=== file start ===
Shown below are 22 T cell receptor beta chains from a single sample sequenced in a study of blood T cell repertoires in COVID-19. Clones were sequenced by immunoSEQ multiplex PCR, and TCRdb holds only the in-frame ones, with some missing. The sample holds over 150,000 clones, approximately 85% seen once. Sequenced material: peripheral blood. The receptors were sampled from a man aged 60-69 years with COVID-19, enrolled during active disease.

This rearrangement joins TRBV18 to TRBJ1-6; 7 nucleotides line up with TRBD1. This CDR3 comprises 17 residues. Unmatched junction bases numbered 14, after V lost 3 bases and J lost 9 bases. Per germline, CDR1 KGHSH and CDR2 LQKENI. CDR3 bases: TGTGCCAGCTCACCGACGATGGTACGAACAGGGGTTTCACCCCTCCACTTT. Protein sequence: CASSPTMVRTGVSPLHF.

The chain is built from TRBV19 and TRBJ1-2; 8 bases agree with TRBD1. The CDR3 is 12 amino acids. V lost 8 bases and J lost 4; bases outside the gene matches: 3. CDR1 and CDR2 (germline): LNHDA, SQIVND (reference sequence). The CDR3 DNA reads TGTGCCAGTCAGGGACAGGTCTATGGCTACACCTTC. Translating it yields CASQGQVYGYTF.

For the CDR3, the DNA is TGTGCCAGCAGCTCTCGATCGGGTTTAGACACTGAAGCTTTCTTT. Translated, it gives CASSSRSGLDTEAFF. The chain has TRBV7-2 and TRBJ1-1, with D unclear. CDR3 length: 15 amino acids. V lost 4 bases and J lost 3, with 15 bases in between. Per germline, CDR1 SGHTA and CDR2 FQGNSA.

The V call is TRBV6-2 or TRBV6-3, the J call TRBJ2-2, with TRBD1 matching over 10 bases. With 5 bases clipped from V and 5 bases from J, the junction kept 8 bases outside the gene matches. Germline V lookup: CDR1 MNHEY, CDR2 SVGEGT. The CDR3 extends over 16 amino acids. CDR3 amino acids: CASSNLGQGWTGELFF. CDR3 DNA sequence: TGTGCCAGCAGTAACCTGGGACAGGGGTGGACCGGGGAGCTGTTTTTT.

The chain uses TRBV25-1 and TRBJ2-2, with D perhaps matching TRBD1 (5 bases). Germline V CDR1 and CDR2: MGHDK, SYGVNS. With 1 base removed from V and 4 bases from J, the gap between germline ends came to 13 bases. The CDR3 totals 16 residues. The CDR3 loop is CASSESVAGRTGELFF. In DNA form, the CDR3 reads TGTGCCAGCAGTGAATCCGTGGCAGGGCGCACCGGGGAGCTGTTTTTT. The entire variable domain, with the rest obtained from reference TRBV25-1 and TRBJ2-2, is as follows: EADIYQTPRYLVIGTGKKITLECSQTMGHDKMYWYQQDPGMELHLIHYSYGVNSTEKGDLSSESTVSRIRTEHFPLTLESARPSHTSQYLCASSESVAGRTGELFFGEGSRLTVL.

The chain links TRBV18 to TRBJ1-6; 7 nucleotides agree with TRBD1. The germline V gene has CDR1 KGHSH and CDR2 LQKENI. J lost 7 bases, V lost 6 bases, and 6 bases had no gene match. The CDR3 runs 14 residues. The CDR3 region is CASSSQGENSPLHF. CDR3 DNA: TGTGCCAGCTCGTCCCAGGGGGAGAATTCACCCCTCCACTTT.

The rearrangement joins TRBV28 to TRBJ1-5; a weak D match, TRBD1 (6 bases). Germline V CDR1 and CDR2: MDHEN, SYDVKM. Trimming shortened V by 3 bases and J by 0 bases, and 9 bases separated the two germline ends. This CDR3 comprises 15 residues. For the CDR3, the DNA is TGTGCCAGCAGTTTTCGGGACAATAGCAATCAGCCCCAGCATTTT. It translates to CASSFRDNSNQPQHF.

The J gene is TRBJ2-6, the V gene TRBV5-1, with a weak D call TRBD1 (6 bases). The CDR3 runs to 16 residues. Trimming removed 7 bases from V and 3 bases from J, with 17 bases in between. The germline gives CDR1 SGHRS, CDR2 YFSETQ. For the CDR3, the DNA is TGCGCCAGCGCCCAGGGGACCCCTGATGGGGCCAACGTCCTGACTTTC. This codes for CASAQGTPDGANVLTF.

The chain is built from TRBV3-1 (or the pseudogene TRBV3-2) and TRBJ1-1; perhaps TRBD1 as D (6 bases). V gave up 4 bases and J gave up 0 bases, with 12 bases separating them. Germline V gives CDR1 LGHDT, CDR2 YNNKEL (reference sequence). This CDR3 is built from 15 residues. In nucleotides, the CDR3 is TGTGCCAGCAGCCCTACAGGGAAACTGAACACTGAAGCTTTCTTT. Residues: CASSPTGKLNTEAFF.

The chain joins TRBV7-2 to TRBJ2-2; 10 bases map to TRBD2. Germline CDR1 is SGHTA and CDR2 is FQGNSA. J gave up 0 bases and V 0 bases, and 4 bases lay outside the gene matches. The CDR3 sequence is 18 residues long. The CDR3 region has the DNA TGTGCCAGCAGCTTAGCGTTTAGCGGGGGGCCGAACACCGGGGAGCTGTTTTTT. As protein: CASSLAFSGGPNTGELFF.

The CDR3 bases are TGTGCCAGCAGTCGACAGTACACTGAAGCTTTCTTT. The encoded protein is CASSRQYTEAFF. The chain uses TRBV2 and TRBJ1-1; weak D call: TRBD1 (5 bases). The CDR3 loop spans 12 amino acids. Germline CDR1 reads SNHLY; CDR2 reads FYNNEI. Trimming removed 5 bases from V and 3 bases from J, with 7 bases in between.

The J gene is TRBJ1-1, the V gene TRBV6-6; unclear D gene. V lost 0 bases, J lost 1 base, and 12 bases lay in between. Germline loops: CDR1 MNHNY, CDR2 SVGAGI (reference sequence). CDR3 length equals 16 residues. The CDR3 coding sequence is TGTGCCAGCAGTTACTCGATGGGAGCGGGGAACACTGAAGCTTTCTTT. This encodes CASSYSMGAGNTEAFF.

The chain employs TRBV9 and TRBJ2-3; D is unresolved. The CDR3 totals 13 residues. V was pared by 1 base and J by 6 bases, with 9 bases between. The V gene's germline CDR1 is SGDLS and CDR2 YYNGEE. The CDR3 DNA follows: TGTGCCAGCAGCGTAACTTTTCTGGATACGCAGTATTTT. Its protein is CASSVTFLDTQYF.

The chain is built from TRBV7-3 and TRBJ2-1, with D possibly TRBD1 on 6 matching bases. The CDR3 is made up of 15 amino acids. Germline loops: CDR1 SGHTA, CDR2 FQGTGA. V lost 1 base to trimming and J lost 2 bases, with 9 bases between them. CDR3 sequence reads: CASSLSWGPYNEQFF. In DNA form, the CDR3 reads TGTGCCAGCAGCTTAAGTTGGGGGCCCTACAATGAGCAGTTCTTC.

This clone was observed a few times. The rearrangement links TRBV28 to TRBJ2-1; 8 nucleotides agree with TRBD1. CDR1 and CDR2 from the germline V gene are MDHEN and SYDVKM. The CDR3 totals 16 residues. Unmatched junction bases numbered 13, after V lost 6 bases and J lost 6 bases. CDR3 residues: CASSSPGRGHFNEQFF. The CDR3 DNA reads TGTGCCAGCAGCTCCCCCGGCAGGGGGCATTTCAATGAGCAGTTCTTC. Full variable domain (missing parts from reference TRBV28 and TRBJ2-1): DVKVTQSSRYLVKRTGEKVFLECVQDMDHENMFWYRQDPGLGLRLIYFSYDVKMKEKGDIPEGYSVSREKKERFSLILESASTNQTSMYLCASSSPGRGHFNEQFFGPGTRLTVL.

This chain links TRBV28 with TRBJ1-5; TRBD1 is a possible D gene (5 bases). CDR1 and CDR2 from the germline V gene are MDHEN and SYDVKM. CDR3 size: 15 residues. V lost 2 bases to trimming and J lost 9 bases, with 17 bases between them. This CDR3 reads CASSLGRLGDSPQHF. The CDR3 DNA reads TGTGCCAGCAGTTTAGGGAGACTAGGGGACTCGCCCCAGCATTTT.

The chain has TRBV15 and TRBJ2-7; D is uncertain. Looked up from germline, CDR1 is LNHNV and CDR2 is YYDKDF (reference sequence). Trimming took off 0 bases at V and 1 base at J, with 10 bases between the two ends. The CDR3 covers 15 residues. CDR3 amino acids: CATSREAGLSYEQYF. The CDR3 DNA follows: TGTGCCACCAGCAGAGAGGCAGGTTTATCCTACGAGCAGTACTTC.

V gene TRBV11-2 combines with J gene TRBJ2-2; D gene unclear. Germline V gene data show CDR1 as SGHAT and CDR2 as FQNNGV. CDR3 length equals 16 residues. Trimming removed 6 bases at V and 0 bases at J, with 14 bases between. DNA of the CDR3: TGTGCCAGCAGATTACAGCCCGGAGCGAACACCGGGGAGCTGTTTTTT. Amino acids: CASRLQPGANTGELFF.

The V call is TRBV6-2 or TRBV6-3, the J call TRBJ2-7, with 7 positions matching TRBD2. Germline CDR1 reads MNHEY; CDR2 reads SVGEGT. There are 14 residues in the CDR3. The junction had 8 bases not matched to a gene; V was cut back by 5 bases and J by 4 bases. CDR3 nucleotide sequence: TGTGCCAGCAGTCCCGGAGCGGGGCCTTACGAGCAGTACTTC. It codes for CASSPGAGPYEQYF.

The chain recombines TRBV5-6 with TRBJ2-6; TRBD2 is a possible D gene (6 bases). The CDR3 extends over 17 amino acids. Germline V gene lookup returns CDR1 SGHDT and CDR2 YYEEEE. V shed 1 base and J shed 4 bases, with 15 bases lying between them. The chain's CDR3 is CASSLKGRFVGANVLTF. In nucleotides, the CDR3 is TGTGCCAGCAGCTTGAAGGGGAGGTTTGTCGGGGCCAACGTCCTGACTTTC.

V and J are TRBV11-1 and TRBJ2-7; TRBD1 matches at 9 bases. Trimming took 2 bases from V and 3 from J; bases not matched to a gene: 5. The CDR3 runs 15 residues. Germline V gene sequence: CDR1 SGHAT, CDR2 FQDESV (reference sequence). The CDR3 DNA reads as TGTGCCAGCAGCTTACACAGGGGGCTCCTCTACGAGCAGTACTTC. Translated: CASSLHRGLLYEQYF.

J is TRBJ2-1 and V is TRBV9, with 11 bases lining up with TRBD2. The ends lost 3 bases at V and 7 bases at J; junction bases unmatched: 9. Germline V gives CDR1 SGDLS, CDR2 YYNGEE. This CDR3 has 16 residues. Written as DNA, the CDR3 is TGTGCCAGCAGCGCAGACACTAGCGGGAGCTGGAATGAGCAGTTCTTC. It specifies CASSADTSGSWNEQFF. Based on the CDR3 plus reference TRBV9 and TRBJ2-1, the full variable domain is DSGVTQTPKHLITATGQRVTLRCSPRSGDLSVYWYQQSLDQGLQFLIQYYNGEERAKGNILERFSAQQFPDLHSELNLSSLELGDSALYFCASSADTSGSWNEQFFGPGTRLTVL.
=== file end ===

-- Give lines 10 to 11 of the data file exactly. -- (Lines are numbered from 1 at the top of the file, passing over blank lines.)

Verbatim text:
The chain is built from TRBV3-1 (or the pseudogene TRBV3-2) and TRBJ1-1; perhaps TRBD1 as D (6 bases). V gave up 4 bases and J gave up 0 bases, with 12 bases separating them. Germline V gives CDR1 LGHDT, CDR2 YNNKEL (reference sequence). This CDR3 is built from 15 residues. In nucleotides, the CDR3 is TGTGCCAGCAGCCCTACAGGGAAACTGAACACTGAAGCTTTCTTT. Residues: CASSPTGKLNTEAFF.

The chain joins TRBV7-2 to TRBJ2-2; 10 bases map to TRBD2. Germline CDR1 is SGHTA and CDR2 is FQGNSA. J gave up 0 bases and V 0 bases, and 4 bases lay outside the gene matches. The CDR3 sequence is 18 residues long. The CDR3 region has the DNA TGTGCCAGCAGCTTAGCGTTTAGCGGGGGGCCGAACACCGGGGAGCTGTTTTTT. As protein: CASSLAFSGGPNTGELFF.